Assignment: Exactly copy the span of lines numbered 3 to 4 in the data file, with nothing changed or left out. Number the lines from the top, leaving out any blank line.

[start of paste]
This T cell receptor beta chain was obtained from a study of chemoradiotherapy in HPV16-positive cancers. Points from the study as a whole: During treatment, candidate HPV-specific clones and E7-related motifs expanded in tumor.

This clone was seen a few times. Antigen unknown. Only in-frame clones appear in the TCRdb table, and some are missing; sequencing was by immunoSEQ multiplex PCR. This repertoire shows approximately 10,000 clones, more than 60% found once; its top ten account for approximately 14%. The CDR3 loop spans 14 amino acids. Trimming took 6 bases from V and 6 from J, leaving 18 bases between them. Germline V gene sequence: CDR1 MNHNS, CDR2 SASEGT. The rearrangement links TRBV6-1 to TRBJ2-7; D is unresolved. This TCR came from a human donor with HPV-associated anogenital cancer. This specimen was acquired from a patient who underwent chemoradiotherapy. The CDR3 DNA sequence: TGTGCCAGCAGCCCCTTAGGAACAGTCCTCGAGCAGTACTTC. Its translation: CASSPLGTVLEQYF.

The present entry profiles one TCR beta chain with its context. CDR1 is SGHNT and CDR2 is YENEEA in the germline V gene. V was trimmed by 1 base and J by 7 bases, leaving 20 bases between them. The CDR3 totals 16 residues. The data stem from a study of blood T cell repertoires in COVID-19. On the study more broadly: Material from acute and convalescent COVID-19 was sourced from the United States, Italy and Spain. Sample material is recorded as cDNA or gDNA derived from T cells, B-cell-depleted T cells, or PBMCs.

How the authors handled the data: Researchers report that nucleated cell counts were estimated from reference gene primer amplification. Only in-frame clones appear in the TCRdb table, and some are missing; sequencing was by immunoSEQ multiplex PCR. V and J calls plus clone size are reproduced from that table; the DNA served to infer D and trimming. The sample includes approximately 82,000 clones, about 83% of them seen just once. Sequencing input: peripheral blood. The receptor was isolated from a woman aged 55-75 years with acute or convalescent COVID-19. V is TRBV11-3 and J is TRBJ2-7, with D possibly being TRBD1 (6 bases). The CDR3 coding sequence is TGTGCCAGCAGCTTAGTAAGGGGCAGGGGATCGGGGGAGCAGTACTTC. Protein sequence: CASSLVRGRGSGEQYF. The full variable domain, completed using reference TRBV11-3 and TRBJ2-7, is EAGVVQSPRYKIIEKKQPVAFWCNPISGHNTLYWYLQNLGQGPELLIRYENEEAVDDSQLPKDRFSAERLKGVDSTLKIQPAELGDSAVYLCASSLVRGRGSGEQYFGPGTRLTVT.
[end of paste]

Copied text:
The present entry profiles one TCR beta chain with its context. CDR1 is SGHNT and CDR2 is YENEEA in the germline V gene. V was trimmed by 1 base and J by 7 bases, leaving 20 bases between them. The CDR3 totals 16 residues. The data stem from a study of blood T cell repertoires in COVID-19. On the study more broadly: Material from acute and convalescent COVID-19 was sourced from the United States, Italy and Spain. Sample material is recorded as cDNA or gDNA derived from T cells, B-cell-depleted T cells, or PBMCs.

How the authors handled the data: Researchers report that nucleated cell counts were estimated from reference gene primer amplification. Only in-frame clones appear in the TCRdb table, and some are missing; sequencing was by immunoSEQ multiplex PCR. V and J calls plus clone size are reproduced from that table; the DNA served to infer D and trimming. The sample includes approximately 82,000 clones, about 83% of them seen just once. Sequencing input: peripheral blood. The receptor was isolated from a woman aged 55-75 years with acute or convalescent COVID-19. V is TRBV11-3 and J is TRBJ2-7, with D possibly being TRBD1 (6 bases). The CDR3 coding sequence is TGTGCCAGCAGCTTAGTAAGGGGCAGGGGATCGGGGGAGCAGTACTTC. Protein sequence: CASSLVRGRGSGEQYF. The full variable domain, completed using reference TRBV11-3 and TRBJ2-7, is EAGVVQSPRYKIIEKKQPVAFWCNPISGHNTLYWYLQNLGQGPELLIRYENEEAVDDSQLPKDRFSAERLKGVDSTLKIQPAELGDSAVYLCASSLVRGRGSGEQYFGPGTRLTVT.